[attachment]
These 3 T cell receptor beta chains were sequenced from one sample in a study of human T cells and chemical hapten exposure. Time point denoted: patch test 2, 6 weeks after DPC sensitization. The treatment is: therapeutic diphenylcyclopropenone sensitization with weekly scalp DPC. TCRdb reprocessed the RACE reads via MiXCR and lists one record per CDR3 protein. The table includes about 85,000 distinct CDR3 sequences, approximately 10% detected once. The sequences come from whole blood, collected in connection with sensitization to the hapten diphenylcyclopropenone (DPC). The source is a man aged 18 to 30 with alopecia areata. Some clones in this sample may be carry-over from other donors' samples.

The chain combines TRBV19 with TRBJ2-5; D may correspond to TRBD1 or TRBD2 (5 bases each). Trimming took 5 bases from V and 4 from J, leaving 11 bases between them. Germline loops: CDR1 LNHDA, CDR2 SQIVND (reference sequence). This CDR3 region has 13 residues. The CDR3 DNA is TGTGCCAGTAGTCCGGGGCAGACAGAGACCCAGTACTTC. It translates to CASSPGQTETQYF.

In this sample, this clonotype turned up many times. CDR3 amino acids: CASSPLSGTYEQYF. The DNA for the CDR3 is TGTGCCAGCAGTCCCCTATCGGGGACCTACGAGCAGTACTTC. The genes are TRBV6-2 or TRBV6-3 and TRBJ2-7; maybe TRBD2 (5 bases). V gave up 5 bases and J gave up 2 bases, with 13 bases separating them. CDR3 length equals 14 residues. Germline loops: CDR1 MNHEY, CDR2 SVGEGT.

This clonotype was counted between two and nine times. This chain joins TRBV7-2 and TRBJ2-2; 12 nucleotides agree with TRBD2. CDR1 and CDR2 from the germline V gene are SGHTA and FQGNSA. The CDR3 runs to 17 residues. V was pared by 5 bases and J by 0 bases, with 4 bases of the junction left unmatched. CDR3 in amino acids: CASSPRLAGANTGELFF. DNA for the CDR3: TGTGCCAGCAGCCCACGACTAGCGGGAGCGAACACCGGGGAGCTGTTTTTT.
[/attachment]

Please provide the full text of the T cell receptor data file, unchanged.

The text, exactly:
These 3 T cell receptor beta chains were sequenced from one sample in a study of human T cells and chemical hapten exposure. Time point denoted: patch test 2, 6 weeks after DPC sensitization. The treatment is: therapeutic diphenylcyclopropenone sensitization with weekly scalp DPC. TCRdb reprocessed the RACE reads via MiXCR and lists one record per CDR3 protein. The table includes about 85,000 distinct CDR3 sequences, approximately 10% detected once. The sequences come from whole blood, collected in connection with sensitization to the hapten diphenylcyclopropenone (DPC). The source is a man aged 18 to 30 with alopecia areata. Some clones in this sample may be carry-over from other donors' samples.

The chain combines TRBV19 with TRBJ2-5; D may correspond to TRBD1 or TRBD2 (5 bases each). Trimming took 5 bases from V and 4 from J, leaving 11 bases between them. Germline loops: CDR1 LNHDA, CDR2 SQIVND (reference sequence). This CDR3 region has 13 residues. The CDR3 DNA is TGTGCCAGTAGTCCGGGGCAGACAGAGACCCAGTACTTC. It translates to CASSPGQTETQYF.

In this sample, this clonotype turned up many times. CDR3 amino acids: CASSPLSGTYEQYF. The DNA for the CDR3 is TGTGCCAGCAGTCCCCTATCGGGGACCTACGAGCAGTACTTC. The genes are TRBV6-2 or TRBV6-3 and TRBJ2-7; maybe TRBD2 (5 bases). V gave up 5 bases and J gave up 2 bases, with 13 bases separating them. CDR3 length equals 14 residues. Germline loops: CDR1 MNHEY, CDR2 SVGEGT.

This clonotype was counted between two and nine times. This chain joins TRBV7-2 and TRBJ2-2; 12 nucleotides agree with TRBD2. CDR1 and CDR2 from the germline V gene are SGHTA and FQGNSA. The CDR3 runs to 17 residues. V was pared by 5 bases and J by 0 bases, with 4 bases of the junction left unmatched. CDR3 in amino acids: CASSPRLAGANTGELFF. DNA for the CDR3: TGTGCCAGCAGCCCACGACTAGCGGGAGCGAACACCGGGGAGCTGTTTTTT.